Recently, Running Woman had the pleasure of hearing Michelle's story, here's what she had to say, RW x
I’m a crier, I admit.
And that’s why I remember the tears of sheer joy when I returned home after completing my first run back.
It was my biggest achievement.
There had been a time when I wondered if I would know that feeling again, as much as I didn’t want to give up.
You see, I’m both stubborn and positive.
Doctors have said those qualities were the fuel for my recovery, and they’re probably right.
In 2016, I was taken ill and admitted to hospital.
During nine weeks there, I had three operations inside four days, lost a kidney, had blood transfusions, developed Stevens-Johnson syndrome and caught pneumonia!
I refer to it now as my ‘drama queen phase’.
Later, I was diagnosed with Lupus - a long-term condition that causes joint pain, skin rashes and tiredness - and began a journey to recover from the trauma.
I had lost weight, while my muscles had weakened to such an extent that I needed the aid of sticks just to walk.
Running had been a part of my life for a decade, and I was determined it would be again.
After all, it’s my thing.
But when I tried, I just couldn’t.
I had to stop, and confront that it might not be possible because my body had been through so much.
It was also adjusting to managing a condition for which there is no cure.
A profound sadness came with that.
I even sold my Garmin watch, trading it for a Fitbit for my dance workouts, which seemed a symbolic moment.
I still missed running though.
It’s my space, a place I go to when I need to think, or sometimes to escape thoughts.
I might be sad, or happy, angry or scared too – like when the coronavirus pandemic started earlier this year.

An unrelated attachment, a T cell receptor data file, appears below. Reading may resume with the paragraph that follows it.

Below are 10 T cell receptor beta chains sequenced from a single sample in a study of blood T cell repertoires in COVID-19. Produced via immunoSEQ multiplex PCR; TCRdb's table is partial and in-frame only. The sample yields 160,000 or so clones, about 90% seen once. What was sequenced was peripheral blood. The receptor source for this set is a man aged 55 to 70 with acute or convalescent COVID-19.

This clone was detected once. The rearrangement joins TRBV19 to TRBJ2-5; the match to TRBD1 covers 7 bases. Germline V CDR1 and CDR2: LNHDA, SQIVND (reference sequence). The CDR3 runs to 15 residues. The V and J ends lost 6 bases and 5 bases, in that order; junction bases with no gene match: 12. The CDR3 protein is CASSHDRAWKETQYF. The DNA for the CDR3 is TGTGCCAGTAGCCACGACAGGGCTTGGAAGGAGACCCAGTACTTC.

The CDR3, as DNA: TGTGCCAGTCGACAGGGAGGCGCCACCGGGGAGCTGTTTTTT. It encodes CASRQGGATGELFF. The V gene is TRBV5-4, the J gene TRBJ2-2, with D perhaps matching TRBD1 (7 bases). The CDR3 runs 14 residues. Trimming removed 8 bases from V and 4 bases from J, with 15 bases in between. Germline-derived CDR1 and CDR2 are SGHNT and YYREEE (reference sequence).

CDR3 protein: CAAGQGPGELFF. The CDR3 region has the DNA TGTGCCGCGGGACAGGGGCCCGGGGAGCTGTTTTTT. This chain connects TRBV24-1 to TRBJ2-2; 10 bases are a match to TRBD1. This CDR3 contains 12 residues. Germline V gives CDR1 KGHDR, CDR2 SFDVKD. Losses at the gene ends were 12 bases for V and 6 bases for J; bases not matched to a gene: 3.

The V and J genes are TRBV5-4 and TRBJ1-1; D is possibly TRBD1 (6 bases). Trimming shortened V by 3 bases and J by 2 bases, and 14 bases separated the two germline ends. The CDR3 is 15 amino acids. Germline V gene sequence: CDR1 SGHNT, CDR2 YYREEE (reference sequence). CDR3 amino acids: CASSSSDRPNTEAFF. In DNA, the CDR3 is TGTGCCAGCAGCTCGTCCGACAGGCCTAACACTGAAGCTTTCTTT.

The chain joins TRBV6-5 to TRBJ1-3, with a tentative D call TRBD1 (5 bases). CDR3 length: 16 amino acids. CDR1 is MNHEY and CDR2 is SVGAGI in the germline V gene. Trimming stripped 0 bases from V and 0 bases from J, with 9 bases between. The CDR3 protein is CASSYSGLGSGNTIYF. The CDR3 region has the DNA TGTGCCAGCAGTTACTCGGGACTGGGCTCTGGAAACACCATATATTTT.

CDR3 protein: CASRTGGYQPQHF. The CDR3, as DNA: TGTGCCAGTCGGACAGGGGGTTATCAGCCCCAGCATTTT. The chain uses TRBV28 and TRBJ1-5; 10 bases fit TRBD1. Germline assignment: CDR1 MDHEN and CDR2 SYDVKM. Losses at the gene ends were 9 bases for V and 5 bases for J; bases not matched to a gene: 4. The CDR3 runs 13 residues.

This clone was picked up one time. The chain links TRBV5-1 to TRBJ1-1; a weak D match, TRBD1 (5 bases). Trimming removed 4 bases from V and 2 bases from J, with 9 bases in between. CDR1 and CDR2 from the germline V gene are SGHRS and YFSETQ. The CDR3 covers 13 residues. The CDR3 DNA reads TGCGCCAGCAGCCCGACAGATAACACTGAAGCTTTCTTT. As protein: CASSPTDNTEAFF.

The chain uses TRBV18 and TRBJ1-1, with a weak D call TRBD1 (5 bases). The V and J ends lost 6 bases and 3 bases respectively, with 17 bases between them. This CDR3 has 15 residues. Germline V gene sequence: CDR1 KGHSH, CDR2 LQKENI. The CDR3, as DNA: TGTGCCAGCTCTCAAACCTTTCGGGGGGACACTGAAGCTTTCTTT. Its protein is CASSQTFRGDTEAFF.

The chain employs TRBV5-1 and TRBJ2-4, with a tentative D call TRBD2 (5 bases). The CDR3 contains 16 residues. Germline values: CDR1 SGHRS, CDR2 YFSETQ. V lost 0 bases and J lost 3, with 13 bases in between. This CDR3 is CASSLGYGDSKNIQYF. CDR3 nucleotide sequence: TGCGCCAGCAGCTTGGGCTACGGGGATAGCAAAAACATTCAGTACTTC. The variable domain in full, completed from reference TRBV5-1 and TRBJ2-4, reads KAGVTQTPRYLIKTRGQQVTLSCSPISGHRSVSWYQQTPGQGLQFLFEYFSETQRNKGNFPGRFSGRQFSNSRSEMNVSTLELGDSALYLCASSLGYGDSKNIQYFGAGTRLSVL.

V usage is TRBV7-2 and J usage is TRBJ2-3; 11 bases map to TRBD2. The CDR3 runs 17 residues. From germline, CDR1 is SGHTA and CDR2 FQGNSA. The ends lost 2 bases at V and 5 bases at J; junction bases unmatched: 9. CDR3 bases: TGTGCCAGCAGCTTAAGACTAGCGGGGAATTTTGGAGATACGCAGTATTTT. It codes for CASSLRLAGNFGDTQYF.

All of those sensations fade when I run, particularly on my favourite route next to the sea close to where I live.
They’re replaced by a buzz, one I can remember from the very first time I dared try.
I remember it vividly, venturing out one evening with my husband after dark so that none of the neighbours would see.
We can’t have been out much more than 20 minutes, and I jogged between lampposts that acted as markers along the way.
But that was enough to get me hooked – I was glowing!
I had been a swimmer previously, but had wanted to try something else when I felt it wasn’t helping me to lose weight any more.
Running represented a change, although not an activity I thought I’d ever stick to.
But I wanted it back.
So, in 2019, and after several conversations with my consultant who told me to listen to my body, I vowed to try again.
This time, as I described above, I managed it.
After a short while, I eventually completed a 10k, and have fallen in love with it all over again.
And to share that with the Running Woman community has meant the world.
To me, that 10k had seemed like a marathon, and the wave of support I received from the ladies was just so wonderful.
It’s a safe space, without judgement, where you can be vulnerable and share those successes that you’ve enjoyed.
They know how it feels because at least a part of their own journey is similar to yours.
Their running ability is irrelevant; they think like you do.
It’s a place I go to the moment I log into Facebook, just to discover what everybody has been up to.
Oh, and then there’s the bling.
Have you seen those medals?! They alone are a source of motivation to keep going.
I avoid entering races now because I’m unsure from one day to the next how Lupus will affect me.
However, I know what causes a flare up – and what my new limits are – which helps me manage.
Being able to complete a challenge virtually, on my own terms, is perfect.
I’ve undoubtedly changed, shaped by my experience and what I’ve endured, and I’m the person I am today as a result.
I’m happy with that, and appreciative I’m still very much a woman that runs…
Notes from Running Woman
To share your successes in a safe space, without judgement, visit our amazing Running Woman community.